Bow ties are also excellent practical accessories. Unlike a traditional necktie which notoriously gets in the way or dangles dangerously in precarious situations, the bow tie stays where it is, up close around your collar. This makes a bow tie the perfect addition to any suit or outfit worn by a doctor, surgeon, scientist, professor, lawyer etc.
I’ve spoken to a paediatric doctor who wears funky bow ties to bring a smile to the faces of his little patients. And of course, Bill Nye, the ‘Science Guy’, sports them all the time. An attorney customer of mine in the US regularly wears his bow ties in court. They are really versatile for a number of professions and it’s not just limited to the ones I’ve mentioned here.
Anyone who wears a suit to work can don a bow tie, be it a formal or informal suit. One of my teacher friends regularly wears a blue tweed suit with a variety of bow ties and pocket squares - the kids love him!
Re-creating your favourite fictional character can be a great reason to wear a bow tie. Since making the bow tie for the 13th Doctor Who, played by Jodie Whittaker and worn in the 12th series of the iconic British TV show, I’ve come to realise the incredible skill and dedication that cosplayers put into making their outfits, often with the goal of complete screen accuracy.
Cosplayers go to great lengths to purchase or create garments from their favourite TV shows or books and there are quite a few characters who require a bow tie. Doctor Who is perhaps the most obvious one, as a number of incarnations of the Doctor have worn a bow tie at one time or another. However, other characters known for wearing a bow tie include James Bond, Poirot, Willy Wonka and Newt Scamander, to name but a few.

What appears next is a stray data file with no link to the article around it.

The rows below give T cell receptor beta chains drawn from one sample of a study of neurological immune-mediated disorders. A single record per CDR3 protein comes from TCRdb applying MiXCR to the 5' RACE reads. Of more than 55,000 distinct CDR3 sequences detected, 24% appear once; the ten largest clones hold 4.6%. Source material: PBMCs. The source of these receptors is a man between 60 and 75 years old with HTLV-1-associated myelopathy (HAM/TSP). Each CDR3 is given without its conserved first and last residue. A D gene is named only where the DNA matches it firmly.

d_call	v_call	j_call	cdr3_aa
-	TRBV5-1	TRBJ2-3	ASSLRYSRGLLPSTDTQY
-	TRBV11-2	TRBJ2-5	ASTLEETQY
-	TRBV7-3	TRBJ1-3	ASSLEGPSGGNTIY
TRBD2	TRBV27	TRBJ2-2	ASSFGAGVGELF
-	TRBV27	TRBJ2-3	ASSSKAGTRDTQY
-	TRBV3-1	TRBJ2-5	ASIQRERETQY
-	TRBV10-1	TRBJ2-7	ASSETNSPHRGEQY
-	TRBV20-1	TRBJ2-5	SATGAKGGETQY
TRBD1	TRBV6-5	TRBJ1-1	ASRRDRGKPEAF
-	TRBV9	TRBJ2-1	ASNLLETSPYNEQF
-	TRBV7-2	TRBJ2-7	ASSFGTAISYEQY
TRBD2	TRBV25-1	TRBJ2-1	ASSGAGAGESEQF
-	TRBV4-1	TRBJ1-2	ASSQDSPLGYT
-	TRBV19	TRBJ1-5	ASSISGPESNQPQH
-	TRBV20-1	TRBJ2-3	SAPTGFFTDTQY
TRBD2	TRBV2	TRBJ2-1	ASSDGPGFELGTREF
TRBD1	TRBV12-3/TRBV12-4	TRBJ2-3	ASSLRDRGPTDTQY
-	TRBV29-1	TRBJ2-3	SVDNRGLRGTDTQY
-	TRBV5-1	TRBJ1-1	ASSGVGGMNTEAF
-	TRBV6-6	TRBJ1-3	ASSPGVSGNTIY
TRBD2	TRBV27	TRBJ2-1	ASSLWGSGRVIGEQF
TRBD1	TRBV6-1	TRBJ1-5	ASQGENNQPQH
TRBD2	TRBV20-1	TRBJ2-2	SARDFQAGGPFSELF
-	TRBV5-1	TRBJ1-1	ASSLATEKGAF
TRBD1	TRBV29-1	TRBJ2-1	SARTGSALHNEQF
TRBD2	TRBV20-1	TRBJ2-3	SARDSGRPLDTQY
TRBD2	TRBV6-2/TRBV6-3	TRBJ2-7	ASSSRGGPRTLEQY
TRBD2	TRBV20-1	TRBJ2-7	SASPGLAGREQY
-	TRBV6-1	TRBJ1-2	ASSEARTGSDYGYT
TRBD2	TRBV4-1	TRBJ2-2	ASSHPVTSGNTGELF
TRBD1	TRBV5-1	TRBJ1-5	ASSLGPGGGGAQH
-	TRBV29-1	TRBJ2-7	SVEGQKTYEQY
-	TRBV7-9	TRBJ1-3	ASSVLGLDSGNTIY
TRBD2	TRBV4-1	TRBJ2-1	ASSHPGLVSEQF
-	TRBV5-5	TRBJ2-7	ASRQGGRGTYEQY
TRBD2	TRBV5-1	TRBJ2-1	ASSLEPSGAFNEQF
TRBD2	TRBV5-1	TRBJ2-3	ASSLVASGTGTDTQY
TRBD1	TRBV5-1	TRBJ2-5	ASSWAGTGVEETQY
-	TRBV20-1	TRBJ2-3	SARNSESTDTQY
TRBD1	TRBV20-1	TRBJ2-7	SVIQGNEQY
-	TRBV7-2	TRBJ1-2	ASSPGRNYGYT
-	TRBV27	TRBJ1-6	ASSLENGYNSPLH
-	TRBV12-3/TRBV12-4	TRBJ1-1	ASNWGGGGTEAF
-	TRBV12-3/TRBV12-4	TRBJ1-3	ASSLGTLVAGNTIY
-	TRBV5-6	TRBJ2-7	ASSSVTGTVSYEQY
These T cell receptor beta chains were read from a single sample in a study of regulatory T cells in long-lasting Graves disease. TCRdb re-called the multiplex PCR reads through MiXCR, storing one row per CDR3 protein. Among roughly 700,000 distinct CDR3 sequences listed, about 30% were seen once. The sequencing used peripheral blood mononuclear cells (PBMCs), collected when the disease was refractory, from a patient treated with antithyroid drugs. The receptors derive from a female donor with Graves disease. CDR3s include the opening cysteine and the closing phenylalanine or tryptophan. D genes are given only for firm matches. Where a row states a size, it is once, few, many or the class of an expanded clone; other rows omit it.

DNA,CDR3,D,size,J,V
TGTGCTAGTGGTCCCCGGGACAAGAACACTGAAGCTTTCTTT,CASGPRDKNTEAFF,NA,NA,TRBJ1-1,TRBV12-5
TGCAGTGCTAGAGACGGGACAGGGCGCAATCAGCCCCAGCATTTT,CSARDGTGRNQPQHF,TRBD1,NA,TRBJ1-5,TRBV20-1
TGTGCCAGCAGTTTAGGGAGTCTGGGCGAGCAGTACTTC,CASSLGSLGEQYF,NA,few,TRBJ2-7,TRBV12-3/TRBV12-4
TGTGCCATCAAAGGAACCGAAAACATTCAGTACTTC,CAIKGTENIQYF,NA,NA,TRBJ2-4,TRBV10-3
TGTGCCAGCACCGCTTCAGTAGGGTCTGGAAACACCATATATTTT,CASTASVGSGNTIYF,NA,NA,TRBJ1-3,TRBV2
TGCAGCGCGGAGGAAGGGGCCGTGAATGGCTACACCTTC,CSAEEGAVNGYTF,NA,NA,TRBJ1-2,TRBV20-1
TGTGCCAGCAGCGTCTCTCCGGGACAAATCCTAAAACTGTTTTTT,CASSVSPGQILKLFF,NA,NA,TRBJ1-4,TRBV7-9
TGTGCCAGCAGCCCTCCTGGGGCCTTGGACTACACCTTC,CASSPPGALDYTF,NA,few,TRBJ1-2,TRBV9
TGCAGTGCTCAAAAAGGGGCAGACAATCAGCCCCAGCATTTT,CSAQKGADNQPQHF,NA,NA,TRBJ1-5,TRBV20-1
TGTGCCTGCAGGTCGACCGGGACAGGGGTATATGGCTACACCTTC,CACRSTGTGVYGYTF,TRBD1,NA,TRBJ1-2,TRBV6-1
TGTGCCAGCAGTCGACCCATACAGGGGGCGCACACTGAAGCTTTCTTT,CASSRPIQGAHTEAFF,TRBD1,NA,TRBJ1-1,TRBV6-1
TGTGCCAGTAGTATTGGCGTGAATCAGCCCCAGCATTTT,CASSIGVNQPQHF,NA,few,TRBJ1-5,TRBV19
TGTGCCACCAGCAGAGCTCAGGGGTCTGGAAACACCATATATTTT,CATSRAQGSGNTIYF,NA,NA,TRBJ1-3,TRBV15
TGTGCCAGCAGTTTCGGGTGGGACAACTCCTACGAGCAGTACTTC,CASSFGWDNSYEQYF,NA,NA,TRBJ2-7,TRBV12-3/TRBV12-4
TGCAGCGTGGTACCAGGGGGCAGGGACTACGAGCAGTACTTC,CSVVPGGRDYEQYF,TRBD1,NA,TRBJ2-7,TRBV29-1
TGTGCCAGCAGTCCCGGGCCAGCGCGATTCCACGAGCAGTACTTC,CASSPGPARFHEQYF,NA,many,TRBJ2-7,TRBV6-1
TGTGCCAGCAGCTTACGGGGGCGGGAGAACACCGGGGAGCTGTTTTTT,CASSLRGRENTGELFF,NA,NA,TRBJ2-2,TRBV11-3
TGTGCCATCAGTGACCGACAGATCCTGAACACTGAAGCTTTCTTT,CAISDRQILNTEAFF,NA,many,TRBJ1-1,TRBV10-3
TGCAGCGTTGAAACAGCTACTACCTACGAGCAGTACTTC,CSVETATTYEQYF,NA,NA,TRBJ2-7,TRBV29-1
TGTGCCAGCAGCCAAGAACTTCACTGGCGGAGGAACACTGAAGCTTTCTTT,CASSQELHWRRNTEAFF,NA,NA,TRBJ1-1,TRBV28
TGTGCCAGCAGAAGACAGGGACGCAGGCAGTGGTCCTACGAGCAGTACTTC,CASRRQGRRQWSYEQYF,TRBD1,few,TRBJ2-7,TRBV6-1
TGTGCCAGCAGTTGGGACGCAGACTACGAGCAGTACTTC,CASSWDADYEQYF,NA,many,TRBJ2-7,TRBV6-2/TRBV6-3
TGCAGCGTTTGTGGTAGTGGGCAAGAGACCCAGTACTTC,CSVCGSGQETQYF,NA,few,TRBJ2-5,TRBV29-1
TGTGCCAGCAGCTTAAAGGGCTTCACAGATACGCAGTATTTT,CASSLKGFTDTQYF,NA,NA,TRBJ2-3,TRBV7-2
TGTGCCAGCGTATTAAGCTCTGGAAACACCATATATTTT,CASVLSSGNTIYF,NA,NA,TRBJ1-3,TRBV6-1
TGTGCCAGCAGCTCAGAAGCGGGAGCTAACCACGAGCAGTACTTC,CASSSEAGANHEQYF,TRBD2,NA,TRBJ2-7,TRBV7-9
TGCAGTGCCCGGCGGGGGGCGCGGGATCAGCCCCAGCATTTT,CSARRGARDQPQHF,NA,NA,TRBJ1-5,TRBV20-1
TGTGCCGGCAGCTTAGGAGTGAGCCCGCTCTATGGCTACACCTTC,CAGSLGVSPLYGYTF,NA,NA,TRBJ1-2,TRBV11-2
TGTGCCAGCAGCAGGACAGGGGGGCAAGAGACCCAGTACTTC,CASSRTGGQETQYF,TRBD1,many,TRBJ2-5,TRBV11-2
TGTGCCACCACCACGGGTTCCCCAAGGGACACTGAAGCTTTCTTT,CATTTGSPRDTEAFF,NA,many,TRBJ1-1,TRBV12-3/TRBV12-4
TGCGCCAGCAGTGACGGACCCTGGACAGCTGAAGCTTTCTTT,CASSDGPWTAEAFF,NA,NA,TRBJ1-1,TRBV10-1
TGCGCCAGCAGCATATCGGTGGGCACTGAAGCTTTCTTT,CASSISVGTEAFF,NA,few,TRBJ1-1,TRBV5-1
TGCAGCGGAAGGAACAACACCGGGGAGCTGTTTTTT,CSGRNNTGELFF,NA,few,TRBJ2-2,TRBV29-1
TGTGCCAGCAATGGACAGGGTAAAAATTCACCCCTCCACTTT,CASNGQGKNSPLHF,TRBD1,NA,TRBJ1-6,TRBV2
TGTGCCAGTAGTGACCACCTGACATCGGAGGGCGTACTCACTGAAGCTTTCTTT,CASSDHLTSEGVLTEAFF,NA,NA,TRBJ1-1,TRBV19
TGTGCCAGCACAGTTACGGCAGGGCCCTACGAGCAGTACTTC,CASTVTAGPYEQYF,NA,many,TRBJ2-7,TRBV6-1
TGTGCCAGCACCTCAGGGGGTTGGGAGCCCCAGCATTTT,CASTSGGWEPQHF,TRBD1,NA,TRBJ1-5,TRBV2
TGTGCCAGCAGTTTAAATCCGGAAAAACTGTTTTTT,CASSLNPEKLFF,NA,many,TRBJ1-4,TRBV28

Here's one of the amazing Doctor Who cosplayers wearing the 13th Doctor's bow tie...
I've heard many people ask when it is or isn't appropriate to wear a bow tie. My response would always be that, as long as the dress code doesn't forbid it, you can wear a bow tie. However, it's up to you to judge the situation for yourself. Bow ties often convey a sense of fun and so, at a funeral for instance, you may wish to avoid bright colours or fancy patterns. Having said that, the family of a well-loved local businessman who died a couple of years ago and who was known for his wonderful bow tie collection, requested that all mourners wear their most impressive bow ties to his funeral. It really only requires you to assess the situation and remember that a bow tie, depending on the style and pattern, can be equally as formal as a necktie.
Having said that, bow ties look amazing when worn as part of a more casual outfit. In the summer, a bow tie can look lovely with a light summer shirt and short sleeves. Likewise, if you select the correct fabric and pattern, a bow tie can complement a casual shirt and sweater perfectly. Wearing a bow tie with a shirt, rolled up sleeves and a waistcoat is most hipster! So, although bow ties make for excellent formal accessories, they really do work well as part of a more casual ensemble. Why don't you experiment with your own bow tie stye?
Here are Alex and I wearing our bow ties very casually!
Now you know when to wear a bow tie, here's and article on different 'Types of Bow Tie Styles’ that'll give you an idea of the different shapes of bow ties available.
Other Bow Tie Resources
We’ve put together a collection of helpful guides to offer advice and suggestions for wearing a bow tie...